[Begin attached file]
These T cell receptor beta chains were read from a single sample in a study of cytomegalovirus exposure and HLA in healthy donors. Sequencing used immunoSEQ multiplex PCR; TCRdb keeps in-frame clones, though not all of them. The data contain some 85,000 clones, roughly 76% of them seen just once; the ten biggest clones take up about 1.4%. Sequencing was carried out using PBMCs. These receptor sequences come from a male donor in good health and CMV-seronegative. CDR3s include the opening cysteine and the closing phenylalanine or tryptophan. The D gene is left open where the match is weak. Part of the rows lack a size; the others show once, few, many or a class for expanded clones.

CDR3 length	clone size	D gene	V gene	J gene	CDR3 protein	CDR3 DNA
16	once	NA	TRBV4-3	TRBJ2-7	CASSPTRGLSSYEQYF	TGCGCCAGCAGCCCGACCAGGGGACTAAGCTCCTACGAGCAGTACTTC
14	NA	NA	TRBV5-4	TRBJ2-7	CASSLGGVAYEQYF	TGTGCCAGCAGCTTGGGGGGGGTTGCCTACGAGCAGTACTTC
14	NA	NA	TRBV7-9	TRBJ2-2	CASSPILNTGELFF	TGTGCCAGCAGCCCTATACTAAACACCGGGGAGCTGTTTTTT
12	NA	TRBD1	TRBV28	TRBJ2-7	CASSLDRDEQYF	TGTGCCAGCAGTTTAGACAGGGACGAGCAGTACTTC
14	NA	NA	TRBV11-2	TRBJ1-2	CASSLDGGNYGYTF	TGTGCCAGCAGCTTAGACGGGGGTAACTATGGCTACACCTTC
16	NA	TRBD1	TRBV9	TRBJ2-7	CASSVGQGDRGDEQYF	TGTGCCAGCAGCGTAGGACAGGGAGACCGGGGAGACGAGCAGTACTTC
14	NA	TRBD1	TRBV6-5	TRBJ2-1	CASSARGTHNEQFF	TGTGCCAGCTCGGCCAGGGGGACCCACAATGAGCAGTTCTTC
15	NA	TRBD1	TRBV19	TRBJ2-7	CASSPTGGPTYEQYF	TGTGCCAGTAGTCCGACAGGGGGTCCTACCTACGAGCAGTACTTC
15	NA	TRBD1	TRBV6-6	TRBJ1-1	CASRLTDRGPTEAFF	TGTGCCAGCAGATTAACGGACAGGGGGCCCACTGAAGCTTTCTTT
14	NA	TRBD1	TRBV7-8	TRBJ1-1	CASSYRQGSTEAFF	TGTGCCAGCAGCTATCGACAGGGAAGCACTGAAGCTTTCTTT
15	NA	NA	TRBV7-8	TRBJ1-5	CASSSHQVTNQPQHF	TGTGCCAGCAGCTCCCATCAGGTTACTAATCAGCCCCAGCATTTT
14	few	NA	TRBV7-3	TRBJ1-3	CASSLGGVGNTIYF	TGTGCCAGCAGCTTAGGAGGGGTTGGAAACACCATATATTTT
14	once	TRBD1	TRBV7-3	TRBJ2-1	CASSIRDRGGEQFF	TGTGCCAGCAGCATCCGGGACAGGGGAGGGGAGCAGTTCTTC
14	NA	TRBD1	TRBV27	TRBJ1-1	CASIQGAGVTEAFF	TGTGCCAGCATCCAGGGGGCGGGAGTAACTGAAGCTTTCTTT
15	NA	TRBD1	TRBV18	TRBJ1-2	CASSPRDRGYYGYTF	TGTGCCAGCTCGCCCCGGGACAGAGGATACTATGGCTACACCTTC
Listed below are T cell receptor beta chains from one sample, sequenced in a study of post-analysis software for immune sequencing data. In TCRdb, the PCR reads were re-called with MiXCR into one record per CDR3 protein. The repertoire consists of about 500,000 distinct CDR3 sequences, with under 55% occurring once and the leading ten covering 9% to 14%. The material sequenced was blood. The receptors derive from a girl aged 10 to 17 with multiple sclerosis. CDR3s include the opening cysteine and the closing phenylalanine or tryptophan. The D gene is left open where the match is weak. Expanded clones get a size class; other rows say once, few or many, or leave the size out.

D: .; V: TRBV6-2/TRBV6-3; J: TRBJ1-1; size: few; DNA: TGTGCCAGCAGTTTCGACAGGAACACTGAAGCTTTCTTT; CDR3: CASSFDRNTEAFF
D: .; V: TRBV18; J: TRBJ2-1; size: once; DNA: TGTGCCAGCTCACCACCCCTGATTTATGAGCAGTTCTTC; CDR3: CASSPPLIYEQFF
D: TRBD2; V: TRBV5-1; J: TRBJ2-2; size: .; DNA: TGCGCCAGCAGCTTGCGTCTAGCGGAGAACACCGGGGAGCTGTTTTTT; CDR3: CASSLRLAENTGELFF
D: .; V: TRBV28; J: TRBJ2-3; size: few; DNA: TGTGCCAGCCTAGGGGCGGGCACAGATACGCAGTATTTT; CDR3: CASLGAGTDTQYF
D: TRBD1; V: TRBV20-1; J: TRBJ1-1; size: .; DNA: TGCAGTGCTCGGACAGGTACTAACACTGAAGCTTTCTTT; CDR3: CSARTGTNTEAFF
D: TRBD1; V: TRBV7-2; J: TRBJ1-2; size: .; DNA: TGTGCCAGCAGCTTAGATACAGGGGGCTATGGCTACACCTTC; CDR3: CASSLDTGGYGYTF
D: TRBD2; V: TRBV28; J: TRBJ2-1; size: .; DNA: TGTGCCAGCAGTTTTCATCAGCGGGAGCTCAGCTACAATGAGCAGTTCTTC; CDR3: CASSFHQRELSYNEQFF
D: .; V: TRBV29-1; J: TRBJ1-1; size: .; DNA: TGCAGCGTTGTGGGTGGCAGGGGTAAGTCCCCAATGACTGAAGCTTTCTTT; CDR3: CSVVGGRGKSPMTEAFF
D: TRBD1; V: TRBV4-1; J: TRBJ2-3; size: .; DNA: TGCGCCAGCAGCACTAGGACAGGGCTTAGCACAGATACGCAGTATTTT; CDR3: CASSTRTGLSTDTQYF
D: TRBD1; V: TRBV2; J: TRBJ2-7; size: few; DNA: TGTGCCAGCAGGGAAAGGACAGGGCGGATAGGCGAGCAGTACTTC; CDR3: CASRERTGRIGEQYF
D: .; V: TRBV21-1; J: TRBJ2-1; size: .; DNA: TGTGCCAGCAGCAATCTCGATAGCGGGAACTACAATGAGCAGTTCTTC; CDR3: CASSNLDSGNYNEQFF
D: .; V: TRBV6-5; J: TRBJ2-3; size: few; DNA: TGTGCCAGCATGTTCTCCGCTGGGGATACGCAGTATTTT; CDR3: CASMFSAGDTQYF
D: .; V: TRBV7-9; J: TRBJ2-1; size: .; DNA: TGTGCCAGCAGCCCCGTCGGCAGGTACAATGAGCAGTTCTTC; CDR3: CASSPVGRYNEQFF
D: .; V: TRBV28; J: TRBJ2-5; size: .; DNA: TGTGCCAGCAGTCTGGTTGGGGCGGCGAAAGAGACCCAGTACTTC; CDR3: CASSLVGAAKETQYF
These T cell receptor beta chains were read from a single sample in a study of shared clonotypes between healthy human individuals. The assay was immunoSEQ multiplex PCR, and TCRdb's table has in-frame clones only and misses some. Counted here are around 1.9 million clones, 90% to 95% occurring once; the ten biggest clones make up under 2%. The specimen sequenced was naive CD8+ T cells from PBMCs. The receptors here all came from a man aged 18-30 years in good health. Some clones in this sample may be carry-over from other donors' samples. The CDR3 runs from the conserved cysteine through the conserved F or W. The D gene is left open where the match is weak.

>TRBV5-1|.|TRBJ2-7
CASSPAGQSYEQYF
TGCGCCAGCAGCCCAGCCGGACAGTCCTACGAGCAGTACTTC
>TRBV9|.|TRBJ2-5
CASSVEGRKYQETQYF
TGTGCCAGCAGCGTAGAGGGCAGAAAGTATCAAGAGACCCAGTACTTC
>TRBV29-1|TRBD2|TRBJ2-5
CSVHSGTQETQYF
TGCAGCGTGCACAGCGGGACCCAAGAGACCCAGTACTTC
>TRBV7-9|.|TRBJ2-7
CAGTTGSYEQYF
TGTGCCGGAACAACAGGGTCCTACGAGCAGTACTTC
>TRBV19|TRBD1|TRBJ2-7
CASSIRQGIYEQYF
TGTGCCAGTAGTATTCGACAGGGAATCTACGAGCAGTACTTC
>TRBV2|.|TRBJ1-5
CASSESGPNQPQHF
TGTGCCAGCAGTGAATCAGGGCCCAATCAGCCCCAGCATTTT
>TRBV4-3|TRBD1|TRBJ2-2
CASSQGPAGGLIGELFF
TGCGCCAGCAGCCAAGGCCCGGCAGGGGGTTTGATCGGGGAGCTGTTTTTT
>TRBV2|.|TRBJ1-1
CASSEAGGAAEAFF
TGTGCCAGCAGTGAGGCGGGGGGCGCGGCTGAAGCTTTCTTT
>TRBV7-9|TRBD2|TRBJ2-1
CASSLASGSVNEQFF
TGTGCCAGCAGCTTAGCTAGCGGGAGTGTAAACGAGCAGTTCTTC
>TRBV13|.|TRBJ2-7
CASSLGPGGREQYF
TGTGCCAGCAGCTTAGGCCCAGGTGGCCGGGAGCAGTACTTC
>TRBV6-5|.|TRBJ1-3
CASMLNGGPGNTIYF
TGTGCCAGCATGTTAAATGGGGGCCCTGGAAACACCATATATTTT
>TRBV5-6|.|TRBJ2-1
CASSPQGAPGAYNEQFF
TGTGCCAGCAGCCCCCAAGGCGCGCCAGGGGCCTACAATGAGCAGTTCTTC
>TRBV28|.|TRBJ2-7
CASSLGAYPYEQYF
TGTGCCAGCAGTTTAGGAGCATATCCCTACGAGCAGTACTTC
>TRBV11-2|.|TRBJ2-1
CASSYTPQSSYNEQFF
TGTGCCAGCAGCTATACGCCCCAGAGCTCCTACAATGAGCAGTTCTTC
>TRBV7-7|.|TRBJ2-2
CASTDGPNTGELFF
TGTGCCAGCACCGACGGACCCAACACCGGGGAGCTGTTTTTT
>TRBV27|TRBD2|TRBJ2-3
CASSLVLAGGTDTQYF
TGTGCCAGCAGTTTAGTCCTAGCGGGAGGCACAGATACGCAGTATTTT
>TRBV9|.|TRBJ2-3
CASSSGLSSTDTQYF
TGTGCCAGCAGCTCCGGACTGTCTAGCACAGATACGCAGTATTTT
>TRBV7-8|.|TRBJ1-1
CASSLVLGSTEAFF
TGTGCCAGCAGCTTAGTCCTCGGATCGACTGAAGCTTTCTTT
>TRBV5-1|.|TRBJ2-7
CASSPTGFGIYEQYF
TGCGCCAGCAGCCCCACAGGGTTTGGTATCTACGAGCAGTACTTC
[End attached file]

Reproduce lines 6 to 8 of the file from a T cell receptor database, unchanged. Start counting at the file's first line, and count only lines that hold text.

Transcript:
12	NA	TRBD1	TRBV28	TRBJ2-7	CASSLDRDEQYF	TGTGCCAGCAGTTTAGACAGGGACGAGCAGTACTTC
14	NA	NA	TRBV11-2	TRBJ1-2	CASSLDGGNYGYTF	TGTGCCAGCAGCTTAGACGGGGGTAACTATGGCTACACCTTC
16	NA	TRBD1	TRBV9	TRBJ2-7	CASSVGQGDRGDEQYF	TGTGCCAGCAGCGTAGGACAGGGAGACCGGGGAGACGAGCAGTACTTC